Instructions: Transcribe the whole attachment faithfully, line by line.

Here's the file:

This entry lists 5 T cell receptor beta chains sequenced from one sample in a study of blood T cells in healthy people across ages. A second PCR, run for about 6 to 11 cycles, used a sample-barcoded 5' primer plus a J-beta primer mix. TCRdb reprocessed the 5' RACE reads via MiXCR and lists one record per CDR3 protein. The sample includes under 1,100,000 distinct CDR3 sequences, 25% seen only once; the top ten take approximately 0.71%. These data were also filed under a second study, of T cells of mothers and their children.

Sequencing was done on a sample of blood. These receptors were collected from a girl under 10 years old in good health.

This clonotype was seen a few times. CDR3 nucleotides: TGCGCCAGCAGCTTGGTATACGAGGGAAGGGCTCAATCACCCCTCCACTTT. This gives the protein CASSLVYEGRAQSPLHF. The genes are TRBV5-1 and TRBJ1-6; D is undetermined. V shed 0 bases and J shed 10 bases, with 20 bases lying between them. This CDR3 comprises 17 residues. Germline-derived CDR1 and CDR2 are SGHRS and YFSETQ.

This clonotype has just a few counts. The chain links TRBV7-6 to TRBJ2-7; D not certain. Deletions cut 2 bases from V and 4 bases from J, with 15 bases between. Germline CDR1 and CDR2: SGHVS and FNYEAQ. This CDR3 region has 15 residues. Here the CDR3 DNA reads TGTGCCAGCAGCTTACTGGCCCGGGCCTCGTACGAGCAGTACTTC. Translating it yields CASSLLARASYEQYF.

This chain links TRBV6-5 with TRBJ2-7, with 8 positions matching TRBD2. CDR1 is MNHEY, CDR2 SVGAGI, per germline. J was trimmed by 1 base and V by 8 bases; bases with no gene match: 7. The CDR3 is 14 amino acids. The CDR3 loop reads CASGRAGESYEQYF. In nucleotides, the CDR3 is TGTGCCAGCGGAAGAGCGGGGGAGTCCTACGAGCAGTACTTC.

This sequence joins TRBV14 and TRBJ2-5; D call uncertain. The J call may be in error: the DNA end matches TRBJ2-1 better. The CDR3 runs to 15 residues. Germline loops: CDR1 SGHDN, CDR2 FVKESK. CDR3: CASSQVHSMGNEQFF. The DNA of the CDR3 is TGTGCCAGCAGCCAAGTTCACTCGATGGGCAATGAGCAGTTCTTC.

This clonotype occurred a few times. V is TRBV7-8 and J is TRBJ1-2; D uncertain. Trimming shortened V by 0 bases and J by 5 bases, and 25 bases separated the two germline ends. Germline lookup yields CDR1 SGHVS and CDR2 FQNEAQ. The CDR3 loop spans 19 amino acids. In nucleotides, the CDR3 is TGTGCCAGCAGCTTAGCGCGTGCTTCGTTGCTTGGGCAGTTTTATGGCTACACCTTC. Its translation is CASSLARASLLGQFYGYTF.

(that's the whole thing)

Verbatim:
This entry lists 5 T cell receptor beta chains sequenced from one sample in a study of blood T cells in healthy people across ages. A second PCR, run for about 6 to 11 cycles, used a sample-barcoded 5' primer plus a J-beta primer mix. TCRdb reprocessed the 5' RACE reads via MiXCR and lists one record per CDR3 protein. The sample includes under 1,100,000 distinct CDR3 sequences, 25% seen only once; the top ten take approximately 0.71%. These data were also filed under a second study, of T cells of mothers and their children.

Sequencing was done on a sample of blood. These receptors were collected from a girl under 10 years old in good health.

This clonotype was seen a few times. CDR3 nucleotides: TGCGCCAGCAGCTTGGTATACGAGGGAAGGGCTCAATCACCCCTCCACTTT. This gives the protein CASSLVYEGRAQSPLHF. The genes are TRBV5-1 and TRBJ1-6; D is undetermined. V shed 0 bases and J shed 10 bases, with 20 bases lying between them. This CDR3 comprises 17 residues. Germline-derived CDR1 and CDR2 are SGHRS and YFSETQ.

This clonotype has just a few counts. The chain links TRBV7-6 to TRBJ2-7; D not certain. Deletions cut 2 bases from V and 4 bases from J, with 15 bases between. Germline CDR1 and CDR2: SGHVS and FNYEAQ. This CDR3 region has 15 residues. Here the CDR3 DNA reads TGTGCCAGCAGCTTACTGGCCCGGGCCTCGTACGAGCAGTACTTC. Translating it yields CASSLLARASYEQYF.

This chain links TRBV6-5 with TRBJ2-7, with 8 positions matching TRBD2. CDR1 is MNHEY, CDR2 SVGAGI, per germline. J was trimmed by 1 base and V by 8 bases; bases with no gene match: 7. The CDR3 is 14 amino acids. The CDR3 loop reads CASGRAGESYEQYF. In nucleotides, the CDR3 is TGTGCCAGCGGAAGAGCGGGGGAGTCCTACGAGCAGTACTTC.

This sequence joins TRBV14 and TRBJ2-5; D call uncertain. The J call may be in error: the DNA end matches TRBJ2-1 better. The CDR3 runs to 15 residues. Germline loops: CDR1 SGHDN, CDR2 FVKESK. CDR3: CASSQVHSMGNEQFF. The DNA of the CDR3 is TGTGCCAGCAGCCAAGTTCACTCGATGGGCAATGAGCAGTTCTTC.

This clonotype occurred a few times. V is TRBV7-8 and J is TRBJ1-2; D uncertain. Trimming shortened V by 0 bases and J by 5 bases, and 25 bases separated the two germline ends. Germline lookup yields CDR1 SGHVS and CDR2 FQNEAQ. The CDR3 loop spans 19 amino acids. In nucleotides, the CDR3 is TGTGCCAGCAGCTTAGCGCGTGCTTCGTTGCTTGGGCAGTTTTATGGCTACACCTTC. Its translation is CASSLARASLLGQFYGYTF.